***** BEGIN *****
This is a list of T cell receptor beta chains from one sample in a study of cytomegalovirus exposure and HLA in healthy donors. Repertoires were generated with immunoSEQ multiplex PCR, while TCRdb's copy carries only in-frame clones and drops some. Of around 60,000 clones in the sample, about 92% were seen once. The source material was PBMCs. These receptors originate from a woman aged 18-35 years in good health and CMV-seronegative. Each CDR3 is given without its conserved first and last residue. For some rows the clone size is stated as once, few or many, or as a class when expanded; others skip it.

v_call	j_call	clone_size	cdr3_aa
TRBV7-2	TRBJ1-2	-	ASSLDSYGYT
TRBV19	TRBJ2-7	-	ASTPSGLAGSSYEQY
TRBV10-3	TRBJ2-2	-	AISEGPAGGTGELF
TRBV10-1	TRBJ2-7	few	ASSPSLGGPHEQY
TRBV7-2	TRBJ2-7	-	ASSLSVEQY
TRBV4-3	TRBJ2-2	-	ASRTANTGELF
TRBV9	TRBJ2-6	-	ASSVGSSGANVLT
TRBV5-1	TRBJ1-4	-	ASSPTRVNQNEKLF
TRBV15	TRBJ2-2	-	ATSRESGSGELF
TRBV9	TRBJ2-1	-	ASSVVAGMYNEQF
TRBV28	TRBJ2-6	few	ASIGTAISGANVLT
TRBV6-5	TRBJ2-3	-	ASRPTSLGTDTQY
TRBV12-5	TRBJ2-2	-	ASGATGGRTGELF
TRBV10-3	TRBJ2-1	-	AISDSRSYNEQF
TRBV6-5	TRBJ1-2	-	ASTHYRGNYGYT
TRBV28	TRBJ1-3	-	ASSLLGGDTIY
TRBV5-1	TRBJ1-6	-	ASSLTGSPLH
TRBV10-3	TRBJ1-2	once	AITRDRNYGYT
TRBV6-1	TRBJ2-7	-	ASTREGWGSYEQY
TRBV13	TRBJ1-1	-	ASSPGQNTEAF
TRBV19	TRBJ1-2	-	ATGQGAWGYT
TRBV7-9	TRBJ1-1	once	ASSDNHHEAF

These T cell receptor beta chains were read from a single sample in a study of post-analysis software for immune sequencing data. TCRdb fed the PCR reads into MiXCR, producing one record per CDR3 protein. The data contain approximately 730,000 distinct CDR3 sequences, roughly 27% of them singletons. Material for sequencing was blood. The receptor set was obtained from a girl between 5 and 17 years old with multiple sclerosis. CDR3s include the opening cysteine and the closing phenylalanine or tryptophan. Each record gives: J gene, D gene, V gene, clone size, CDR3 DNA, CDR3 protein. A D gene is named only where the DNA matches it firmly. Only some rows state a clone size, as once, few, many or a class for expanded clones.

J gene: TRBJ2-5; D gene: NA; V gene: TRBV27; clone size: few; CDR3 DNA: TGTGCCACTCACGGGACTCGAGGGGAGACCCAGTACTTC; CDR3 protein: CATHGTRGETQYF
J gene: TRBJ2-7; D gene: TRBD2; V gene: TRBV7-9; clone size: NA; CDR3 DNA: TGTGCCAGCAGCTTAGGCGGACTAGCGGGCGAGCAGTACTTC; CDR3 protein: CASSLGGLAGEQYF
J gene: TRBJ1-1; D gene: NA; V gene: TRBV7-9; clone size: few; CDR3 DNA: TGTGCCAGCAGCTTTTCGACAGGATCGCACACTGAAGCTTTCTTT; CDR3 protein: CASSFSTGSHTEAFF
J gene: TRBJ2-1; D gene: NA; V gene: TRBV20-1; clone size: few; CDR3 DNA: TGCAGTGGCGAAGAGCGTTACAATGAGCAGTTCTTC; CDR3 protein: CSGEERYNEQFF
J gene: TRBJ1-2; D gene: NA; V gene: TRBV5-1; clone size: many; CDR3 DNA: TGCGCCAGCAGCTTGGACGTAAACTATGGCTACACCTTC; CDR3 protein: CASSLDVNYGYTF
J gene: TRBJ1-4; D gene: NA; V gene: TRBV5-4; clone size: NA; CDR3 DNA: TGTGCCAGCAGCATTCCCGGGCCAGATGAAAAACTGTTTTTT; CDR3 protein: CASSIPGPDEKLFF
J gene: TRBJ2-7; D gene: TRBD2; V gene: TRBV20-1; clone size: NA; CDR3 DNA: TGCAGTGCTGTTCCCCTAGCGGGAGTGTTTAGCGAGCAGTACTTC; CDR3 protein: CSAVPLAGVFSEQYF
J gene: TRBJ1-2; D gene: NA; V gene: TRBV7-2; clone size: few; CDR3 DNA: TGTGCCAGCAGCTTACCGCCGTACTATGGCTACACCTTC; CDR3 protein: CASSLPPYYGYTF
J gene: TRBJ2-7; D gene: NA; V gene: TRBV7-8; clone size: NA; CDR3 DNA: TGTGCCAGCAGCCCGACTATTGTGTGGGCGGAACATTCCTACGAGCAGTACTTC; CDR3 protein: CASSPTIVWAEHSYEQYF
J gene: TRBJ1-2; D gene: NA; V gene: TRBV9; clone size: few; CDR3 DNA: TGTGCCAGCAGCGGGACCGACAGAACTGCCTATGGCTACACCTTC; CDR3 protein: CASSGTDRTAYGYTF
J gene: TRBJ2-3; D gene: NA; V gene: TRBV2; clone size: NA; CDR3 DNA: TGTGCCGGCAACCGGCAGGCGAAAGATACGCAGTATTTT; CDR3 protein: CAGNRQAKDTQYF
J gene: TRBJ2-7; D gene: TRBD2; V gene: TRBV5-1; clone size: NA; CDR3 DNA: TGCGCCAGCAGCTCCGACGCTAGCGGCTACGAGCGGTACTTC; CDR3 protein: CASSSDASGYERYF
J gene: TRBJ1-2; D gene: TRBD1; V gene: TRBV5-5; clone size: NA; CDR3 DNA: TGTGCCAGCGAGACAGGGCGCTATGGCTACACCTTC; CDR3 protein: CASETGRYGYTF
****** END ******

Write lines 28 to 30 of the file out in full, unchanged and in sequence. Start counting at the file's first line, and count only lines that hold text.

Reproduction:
J gene: TRBJ1-1; D gene: NA; V gene: TRBV7-9; clone size: few; CDR3 DNA: TGTGCCAGCAGCTTTTCGACAGGATCGCACACTGAAGCTTTCTTT; CDR3 protein: CASSFSTGSHTEAFF
J gene: TRBJ2-1; D gene: NA; V gene: TRBV20-1; clone size: few; CDR3 DNA: TGCAGTGGCGAAGAGCGTTACAATGAGCAGTTCTTC; CDR3 protein: CSGEERYNEQFF
J gene: TRBJ1-2; D gene: NA; V gene: TRBV5-1; clone size: many; CDR3 DNA: TGCGCCAGCAGCTTGGACGTAAACTATGGCTACACCTTC; CDR3 protein: CASSLDVNYGYTF